Robert H. Hughes was a wealthy African American who lived in Lexington, KY. With his death, the Lincoln Institute was saved from harder financial times: when Hughes died he left the school $10,000. He also left $100,000 in a trust fund for scholarships, half for white persons and half for colored persons. Robert Henry Hughes was the son of Ellen Davis, a former slave, and the wealthy horseman, John T. Hughes, who was white. Robert H. Hughes spent much of his life in Buffalo, NY, returning to Lexington after the death of his father in 1924. He lived at 340 East Third Street, where present day Smith & Smith Funeral Home is located. He is buried in the Calvary Cemetery in Lexington. Robert Henry Hughes' first name has often been mistakenly written as William or James. For more see Kentucky's Black Heritage, by the Kentucky Commission on Human Rights; and information on the Henry Hughes Educational Fund in the Fouse Family Papers in the Kentucky Digital Library. Hughes' death date and additional information on the cemetery and funeral home provided by Yvonne Giles - "The Cemetery Lady."
The orall history interview with Charles F. Call, Jr. provides more information on Robert Hughes. The recording is available at the University of Kentucky Louie B. Nunn Center for Oral History, item record in the SPOKE Database.
Subjects: Education and Educators, Inheritance
Geographic Region: Lexington, Fayette County, Kentucky
Johnson, Robert: Family and Relatives
Robert Johnson, one of the first Kentucky senators, was a white settler from Virginia. He came to Kentucky in 1783 and built Big Crossings Station, a fort near North Elkhorn Creek in Scott County. Johnson, one of the largest land owners in the state, owned slaves, some of whom were also his relatives. Today there are Johnson family members who are African American and those who are white. A biennial family reunion was held in Georgetown, KY, in July 2005. One of Robert Johnson's sons (by his wife Jemima) was Richard M. Johnson, a U. S. Representative and Senator and the ninth Vice President of the United States. Richard Johnson developed a relationship with Julia Chinn, described as a mulatto, whom he acquired from his father's estate. Julia and Richard had two daughters, Imogene and Adaline. Richard publicly acknowledged his relationship and his children and tried to introduce his daughters into white society, all of which cost him his Senate seat in 1836. For more see S. Lannen, "Unearthing their roots-sharing uncommon ancestors a diverse Kentucky family reunites," Lexington Herald-Leader, July 23, 2005; and Life and Times of Colonel Richard M. Johnson of Kentucky, by L. W. Meyer.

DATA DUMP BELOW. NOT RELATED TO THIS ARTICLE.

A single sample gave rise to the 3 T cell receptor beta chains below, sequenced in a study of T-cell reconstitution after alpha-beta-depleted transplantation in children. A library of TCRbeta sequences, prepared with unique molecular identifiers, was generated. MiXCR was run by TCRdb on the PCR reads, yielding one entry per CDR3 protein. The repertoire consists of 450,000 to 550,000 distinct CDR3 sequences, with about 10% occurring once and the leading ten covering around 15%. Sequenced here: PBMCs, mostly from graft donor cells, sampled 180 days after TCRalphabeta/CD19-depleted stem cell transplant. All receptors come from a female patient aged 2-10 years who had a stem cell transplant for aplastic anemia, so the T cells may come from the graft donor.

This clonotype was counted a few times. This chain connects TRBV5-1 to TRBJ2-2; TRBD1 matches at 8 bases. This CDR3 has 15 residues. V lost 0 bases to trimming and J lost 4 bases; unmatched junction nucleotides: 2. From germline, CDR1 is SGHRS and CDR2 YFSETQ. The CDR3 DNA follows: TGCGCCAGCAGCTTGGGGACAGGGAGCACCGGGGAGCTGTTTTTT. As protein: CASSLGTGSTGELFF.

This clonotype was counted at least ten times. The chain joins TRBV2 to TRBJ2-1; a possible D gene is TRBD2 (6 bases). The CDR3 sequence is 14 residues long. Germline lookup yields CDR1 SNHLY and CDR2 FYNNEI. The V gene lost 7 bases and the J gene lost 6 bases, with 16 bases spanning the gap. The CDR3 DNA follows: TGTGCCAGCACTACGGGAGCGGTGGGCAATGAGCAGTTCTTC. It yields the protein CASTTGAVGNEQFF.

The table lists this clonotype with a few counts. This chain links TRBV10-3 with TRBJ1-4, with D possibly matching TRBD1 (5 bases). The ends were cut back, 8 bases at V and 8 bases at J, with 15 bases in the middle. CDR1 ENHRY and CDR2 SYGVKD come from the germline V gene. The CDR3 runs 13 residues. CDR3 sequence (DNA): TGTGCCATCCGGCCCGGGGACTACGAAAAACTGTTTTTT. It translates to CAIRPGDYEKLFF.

Subjects: Early Settlers, Fathers, Mothers, Inheritance
Geographic Region: Georgetown, Scott County, Kentucky
Morris, Edward H.
Birth Year : 1858
Death Year : 1943
Born in Flemingsburg, KY, Edward H. Morris was the fifth African American lawyer admitted to the Illinois Bar. He was an attorney in charge of taxes for Cook County, Illinois, and a member of the Illinois Legislature. Morris introduced the School Teacher's Pension Bill, which became law. Also during his tenure, a law was passed legalizing slave marriages for the purpose of inheritance. Edward Morris was the son of Hezekiah (a slave) and Elizabeth Morris (free) and the brother of William R. Morris. After Hezekiah's death, the family moved first to Cincinnati, OH, then on to Chicago, IL. Edward Morris was a graduate of St. Patrick's College (Chicago) and was admitted to the Chicago Bar in 1879. For more see Who's Who in Colored America, 1927; Dictionary of American Negro Biography, ed. by R. W. Logan and M. R. Winston; and Personal: Edward H. Morris in The Journal of Negro History, vol. 28, no. 2, pp. 258-259.